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Curry is an inclusive term referring to a number of dishes originating in the Indian Sub-continent. The hallmark of “Curry” is the complex and subtle combination of spices & herbs. Dishes called “Curry” may contain fish, meat, poultry etc either alone or in combination with vegetables. “Curries” varies from place to place depending upon the geographical location, climate, availability of spices & herbs, influence of foreign culture on local cultural tradition, religious practice and to some extent, family preference.

Climate is a big factor influencing the composition and preparation of curry. In the cold northern states like Kashmir, Himachal etc warming, aromatically spiced dishes are eaten, which would include meat, wheat, chilles and ghee. Even the staple food of the Kashmiri Hindu Pandit was meat although no use of onion & garlic was there in the preparation of meat. Whereas in the hot wet Southern India, the food is lighter and uses more vegetables, rice, coconut and black pepper. However the food of Andhra coastal region is spicy as there is availability of local hot Guntur chilli. But in kerala the heat of black pepper is very much pronounced. Fish and rice are important part of the diet in Eastern India because of abundance of rice grown in the Ganges basin and plenty of ponds & rivers to cater fish. Uniqueness about curries of Bengal is the cross-border influence which added distinct style of preparation and taste of food of people migrated from Bangladesh. While West Indian food tends to use fresh vegetables, lentils & peas as well as sea fish and will be hot & spicy like other coastal belts where the use of red chilli is pre-dominant. The food of desert like Rajasthan is very spicy and curd is used to balance the spice. The reason behind such a tangy and hot combination is that one will feel like having more water after having spicy food and that water will save him from the scorching heat of dessert.

The influence of many foreign settlers, traders, pilgrims and invaders over the years have given rise to new cooking styles, methods and ingredients in Indian cuisine, which are still in practice and used today. The most important is probably the Moguls who invaded India in 1526. The fusion of their dishes and cooking method with the Indian local dishes gave birth to the famous “Mughlai”cuisine. Meat was introduced and transformed into delicate Kormas

and fragrant Biryanis. They also introduced the clay oven called Tandoor from Egypt to India. The Moguls also introduced a selection of exotic fruit and nuts to the established cooking traditions of Kashmir and Punjab.

The most notable influence on food of Western Indian coastal areas came with the advent of Portuguese in 1498 in Goa. They introduced ingredients such as chillies, Vinegar, Tomatoes, Potato etc.  On their long voyage to India they carried meat preserved in vinegar, garlic & black pepper which is popularly known as “Vindaloo” (VIN means Vinegar & ALHO means Garlic).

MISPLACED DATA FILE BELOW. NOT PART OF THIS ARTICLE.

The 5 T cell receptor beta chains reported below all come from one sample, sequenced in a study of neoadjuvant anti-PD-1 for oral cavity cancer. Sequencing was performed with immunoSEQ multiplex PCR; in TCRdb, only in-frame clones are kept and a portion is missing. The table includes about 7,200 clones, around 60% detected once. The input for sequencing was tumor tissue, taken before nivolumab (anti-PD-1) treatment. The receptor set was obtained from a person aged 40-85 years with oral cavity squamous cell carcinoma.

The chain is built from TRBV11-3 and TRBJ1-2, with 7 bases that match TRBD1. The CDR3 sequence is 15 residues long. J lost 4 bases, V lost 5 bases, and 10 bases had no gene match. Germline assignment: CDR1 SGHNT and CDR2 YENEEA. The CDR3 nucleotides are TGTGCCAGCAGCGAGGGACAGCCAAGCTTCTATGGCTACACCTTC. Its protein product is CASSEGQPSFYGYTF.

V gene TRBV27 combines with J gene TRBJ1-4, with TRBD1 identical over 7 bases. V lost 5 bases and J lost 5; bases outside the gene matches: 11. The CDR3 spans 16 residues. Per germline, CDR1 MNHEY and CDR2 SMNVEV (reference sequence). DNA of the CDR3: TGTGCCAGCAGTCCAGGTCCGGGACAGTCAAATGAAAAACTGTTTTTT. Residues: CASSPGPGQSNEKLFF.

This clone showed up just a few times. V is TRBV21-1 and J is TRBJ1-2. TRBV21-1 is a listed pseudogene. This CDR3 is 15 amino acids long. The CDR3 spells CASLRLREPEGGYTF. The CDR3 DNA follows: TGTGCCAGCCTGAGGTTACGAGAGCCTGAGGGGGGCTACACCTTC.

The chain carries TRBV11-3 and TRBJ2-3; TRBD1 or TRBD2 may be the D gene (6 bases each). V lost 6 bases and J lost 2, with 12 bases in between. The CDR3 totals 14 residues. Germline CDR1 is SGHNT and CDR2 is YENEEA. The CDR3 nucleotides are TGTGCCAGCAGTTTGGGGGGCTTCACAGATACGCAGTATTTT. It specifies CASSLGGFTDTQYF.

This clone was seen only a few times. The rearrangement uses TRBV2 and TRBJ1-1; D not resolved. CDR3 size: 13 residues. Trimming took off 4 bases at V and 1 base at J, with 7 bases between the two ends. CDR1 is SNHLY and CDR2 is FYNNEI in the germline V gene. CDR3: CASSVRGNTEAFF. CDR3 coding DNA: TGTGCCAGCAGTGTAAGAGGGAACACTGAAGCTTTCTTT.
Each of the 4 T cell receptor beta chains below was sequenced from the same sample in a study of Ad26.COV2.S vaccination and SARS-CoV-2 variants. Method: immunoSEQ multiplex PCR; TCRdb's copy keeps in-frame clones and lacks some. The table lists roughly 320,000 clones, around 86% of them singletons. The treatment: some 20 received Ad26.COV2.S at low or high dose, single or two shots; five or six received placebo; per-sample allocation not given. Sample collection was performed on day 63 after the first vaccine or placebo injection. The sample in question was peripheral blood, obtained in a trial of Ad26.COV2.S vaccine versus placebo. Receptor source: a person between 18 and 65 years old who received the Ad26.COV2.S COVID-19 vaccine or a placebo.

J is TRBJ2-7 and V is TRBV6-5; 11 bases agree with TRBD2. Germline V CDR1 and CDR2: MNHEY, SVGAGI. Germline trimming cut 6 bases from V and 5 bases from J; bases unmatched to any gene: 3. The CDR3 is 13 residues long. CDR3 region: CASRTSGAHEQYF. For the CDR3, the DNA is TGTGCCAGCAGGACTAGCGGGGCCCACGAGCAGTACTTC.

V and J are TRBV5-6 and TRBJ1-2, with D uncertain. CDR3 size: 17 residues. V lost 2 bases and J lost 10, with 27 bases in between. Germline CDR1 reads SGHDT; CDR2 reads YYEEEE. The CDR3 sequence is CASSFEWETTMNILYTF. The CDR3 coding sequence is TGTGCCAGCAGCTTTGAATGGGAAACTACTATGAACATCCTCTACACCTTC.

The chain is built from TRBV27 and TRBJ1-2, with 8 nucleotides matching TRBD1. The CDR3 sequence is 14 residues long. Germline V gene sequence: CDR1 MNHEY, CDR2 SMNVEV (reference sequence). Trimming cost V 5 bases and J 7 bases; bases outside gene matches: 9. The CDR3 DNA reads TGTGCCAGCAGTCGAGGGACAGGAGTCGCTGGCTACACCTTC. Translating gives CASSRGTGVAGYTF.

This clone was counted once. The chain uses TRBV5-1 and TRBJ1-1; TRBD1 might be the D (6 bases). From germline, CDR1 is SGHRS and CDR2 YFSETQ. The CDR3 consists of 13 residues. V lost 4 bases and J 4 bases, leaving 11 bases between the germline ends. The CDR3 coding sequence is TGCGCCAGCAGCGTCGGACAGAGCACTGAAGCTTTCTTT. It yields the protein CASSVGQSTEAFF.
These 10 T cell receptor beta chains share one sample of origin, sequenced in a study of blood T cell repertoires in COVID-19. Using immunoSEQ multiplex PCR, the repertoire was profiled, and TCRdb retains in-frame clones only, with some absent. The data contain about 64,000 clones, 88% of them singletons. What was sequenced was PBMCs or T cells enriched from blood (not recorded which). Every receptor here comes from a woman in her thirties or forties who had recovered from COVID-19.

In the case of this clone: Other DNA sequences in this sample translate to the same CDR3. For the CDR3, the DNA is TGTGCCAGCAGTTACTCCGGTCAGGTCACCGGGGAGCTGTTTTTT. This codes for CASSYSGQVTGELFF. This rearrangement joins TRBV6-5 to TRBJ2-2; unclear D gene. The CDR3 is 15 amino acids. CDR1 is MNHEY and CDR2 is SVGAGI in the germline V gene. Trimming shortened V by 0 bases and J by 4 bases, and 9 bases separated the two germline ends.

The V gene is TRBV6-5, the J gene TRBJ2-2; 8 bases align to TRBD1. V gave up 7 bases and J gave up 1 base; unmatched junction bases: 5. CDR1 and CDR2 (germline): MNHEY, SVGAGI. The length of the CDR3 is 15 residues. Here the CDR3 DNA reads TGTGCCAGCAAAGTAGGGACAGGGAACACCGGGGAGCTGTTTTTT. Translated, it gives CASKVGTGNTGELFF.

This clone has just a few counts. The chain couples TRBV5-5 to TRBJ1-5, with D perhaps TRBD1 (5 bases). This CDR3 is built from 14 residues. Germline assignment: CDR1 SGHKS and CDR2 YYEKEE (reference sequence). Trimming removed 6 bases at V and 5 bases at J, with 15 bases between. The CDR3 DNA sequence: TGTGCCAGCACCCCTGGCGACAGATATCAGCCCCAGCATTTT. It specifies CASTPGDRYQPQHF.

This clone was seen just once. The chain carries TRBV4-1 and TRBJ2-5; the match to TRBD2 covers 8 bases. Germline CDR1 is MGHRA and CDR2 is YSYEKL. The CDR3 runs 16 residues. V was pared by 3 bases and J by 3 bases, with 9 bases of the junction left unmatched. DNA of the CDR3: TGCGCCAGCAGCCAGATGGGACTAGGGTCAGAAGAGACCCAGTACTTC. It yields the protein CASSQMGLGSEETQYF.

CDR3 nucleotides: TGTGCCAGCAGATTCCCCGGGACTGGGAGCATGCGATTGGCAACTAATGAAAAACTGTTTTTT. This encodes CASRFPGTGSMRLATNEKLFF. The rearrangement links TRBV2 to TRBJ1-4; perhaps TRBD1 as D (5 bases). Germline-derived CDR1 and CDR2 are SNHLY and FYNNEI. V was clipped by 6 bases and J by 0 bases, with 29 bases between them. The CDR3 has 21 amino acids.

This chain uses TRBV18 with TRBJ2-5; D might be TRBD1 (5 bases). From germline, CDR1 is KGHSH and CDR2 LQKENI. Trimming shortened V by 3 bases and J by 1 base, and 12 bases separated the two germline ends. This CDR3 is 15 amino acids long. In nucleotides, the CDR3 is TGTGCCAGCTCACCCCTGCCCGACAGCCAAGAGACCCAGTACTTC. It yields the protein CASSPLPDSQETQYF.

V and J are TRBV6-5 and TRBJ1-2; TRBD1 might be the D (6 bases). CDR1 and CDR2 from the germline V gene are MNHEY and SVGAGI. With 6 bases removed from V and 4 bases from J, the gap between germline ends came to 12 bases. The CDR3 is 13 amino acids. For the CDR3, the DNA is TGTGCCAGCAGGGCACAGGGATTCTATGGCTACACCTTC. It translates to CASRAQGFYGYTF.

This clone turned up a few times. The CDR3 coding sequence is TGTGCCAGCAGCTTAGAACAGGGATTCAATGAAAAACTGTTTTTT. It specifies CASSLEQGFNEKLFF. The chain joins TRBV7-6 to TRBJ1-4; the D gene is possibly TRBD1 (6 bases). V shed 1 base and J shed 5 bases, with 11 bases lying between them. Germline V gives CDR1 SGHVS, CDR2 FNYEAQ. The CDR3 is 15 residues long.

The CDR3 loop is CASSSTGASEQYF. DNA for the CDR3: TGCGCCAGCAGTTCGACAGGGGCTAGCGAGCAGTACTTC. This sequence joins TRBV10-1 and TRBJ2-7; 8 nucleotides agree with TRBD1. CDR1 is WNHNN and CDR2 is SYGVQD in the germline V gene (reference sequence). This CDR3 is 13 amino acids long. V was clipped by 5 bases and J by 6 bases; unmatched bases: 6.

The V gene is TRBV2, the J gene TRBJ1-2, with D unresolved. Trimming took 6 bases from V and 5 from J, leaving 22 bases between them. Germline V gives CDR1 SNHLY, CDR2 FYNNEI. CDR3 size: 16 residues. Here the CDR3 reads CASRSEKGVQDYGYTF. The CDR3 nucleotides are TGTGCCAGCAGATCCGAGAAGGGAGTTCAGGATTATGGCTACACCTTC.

The establishment of British Raj in India has got a profound influence particularly on the cuisine of Kolkata. It was during the British rule the famous culinary genius of Lucknow Nawab Wazid Ali Shah was forced to take shelter in Metiaburuz area and the poor Nawab had to replace mutton with potato and chicken in biryani which later on became famous as Kolkata Biryani. The popular chicken jhalfrazi, prepared with the leftover originated in Kolkata. The famous Calcutta fish fry, fish cutlet, fish kobiraji etc are said to have come into being during the British Rule only.

Similarly the Parsis, Syrian Jews, French etc contributed a lot in the provincial Indian cuisine To name a few the sweet & sour Parsi Mutton salli, Puduchery style fusion prawn etc are such palatable dishes which the foodies simply can’t avoid.

The parts of India closer to the borders of China and Mongolia, such as the states of Mizoram, Arunachal Pradesh, Nagaland, and Manipur have more influence of Mongolian and Chinese cooking. The Mongolians introduced cooking styles of hot pots and stews and also introduced new ingredients into cooking. Mongolians also introduced simplicity into Indian cooking. The cooking methods employed are steaming and frying and this is again the influence of Mongolia. Mustard oil is the influence of Mongolia and so is the usage of sugar.

The influence of Ayurveda as well as Royal house cuisine also played an important role in transforming curries from old days to present days.

In our restaurant we give utmost try to serve handpicked popular curries from almost each state straight to your plate mainly in authentic style but

sometimes with very little improvisation to suit the pallets of our customers. We have also tried to cross the geographical barrier to serve cuisine of Far east keeping in view the passion and love of the people of Bengal especially for Chinese and Thai food.

Our elaborate menu card promises you an immense gastronomic experience of the tasty, tangy & spicy ‘ÇURRY NATION’.